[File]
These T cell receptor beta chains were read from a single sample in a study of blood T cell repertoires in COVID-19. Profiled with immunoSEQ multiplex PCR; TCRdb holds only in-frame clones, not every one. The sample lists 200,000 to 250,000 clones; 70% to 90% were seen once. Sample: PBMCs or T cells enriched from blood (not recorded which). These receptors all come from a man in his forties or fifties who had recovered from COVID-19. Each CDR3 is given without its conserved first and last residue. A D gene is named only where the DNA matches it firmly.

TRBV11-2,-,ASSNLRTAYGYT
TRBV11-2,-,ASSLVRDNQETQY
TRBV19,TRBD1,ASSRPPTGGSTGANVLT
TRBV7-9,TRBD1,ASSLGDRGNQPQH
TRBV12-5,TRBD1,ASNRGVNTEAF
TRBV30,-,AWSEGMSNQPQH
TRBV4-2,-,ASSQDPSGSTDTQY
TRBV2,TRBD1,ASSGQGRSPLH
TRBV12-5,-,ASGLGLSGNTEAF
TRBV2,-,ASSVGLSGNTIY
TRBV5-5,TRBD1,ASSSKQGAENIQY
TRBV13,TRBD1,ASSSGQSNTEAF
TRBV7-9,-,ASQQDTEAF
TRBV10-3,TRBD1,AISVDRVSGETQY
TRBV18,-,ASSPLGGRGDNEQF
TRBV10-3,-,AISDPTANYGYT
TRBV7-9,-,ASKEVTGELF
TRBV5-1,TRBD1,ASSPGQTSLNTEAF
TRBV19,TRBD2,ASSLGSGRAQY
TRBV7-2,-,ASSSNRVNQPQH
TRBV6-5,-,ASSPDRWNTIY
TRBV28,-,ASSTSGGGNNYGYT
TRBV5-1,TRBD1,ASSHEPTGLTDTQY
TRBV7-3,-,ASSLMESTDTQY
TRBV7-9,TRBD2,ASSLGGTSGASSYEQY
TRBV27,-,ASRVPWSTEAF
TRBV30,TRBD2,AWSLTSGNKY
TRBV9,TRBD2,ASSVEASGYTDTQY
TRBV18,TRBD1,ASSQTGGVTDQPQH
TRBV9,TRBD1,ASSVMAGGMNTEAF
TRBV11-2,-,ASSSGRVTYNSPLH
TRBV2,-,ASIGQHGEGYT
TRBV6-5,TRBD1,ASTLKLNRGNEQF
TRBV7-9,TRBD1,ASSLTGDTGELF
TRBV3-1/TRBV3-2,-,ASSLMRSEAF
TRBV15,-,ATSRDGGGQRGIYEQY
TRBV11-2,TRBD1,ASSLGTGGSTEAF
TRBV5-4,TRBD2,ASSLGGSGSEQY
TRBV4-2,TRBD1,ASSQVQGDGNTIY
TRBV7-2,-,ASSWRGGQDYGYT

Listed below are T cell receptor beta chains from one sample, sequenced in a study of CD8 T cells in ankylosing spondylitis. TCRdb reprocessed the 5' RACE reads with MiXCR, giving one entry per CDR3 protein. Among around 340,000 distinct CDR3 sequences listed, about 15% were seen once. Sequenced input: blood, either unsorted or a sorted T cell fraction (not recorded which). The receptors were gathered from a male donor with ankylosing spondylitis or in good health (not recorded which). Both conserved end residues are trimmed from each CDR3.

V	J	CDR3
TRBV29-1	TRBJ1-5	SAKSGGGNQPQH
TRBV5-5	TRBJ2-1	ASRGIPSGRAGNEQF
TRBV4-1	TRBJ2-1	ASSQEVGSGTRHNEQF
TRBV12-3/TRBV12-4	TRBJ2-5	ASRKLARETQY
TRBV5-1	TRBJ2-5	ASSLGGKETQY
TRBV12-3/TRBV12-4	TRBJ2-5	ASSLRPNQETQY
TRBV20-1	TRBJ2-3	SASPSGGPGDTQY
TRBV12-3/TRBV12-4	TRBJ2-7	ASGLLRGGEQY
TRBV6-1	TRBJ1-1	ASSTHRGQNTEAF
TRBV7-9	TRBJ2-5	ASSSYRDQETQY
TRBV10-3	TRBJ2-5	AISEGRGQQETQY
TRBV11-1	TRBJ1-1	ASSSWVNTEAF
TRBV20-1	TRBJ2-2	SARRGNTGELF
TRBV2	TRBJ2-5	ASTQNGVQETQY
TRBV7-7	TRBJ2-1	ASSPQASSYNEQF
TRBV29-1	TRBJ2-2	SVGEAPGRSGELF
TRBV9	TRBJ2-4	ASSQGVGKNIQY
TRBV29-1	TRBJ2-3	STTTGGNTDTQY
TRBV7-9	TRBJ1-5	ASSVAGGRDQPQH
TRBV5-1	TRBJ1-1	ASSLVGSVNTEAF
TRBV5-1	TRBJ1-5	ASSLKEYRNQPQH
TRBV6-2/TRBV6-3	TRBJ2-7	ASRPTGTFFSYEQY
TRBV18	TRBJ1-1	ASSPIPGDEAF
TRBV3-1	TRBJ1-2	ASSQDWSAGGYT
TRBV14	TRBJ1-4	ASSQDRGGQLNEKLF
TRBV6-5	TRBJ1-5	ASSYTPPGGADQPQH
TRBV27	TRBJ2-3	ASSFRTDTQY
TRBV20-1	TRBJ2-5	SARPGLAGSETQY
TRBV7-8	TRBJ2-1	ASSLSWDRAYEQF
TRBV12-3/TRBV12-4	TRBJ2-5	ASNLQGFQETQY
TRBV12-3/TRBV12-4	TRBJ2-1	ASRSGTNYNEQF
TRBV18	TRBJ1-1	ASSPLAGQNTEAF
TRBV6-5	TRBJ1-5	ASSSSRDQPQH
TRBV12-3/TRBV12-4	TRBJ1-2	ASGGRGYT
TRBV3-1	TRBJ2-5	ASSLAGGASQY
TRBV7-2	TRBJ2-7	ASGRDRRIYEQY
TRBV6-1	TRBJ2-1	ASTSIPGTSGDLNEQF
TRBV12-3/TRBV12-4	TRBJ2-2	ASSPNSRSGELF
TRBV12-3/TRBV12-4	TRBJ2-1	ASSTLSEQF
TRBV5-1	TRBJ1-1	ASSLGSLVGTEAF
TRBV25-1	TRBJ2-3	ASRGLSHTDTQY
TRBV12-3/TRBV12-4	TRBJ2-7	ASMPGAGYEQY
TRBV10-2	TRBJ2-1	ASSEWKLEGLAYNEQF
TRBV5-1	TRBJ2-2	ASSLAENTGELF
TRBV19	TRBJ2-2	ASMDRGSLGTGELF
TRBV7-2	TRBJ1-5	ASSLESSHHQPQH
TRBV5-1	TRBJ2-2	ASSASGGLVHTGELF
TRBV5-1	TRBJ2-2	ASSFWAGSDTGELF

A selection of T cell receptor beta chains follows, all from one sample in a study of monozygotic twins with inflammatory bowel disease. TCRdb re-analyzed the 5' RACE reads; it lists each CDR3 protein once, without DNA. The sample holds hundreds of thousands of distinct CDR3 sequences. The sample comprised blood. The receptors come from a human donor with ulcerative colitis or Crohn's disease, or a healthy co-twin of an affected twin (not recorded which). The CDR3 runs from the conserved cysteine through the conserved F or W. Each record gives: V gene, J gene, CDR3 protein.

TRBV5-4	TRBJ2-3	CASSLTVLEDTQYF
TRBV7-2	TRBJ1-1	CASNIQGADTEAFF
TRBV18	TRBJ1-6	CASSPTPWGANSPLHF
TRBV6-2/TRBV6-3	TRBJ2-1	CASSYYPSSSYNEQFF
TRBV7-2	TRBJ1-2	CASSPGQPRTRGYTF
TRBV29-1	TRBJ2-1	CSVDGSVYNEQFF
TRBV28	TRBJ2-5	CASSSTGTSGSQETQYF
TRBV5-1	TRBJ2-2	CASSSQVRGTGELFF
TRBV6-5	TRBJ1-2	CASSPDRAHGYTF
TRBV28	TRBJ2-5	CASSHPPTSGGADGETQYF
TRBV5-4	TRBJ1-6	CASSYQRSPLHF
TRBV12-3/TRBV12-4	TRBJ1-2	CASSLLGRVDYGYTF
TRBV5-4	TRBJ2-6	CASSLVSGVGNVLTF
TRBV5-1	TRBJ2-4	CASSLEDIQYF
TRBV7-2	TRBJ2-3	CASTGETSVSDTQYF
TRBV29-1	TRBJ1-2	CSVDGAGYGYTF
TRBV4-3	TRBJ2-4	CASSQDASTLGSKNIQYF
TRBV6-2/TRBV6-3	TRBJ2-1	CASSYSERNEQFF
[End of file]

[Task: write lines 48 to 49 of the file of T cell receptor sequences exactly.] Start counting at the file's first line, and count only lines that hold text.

TRBV5-1	TRBJ2-5	ASSLGGKETQY
TRBV12-3/TRBV12-4	TRBJ2-5	ASSLRPNQETQY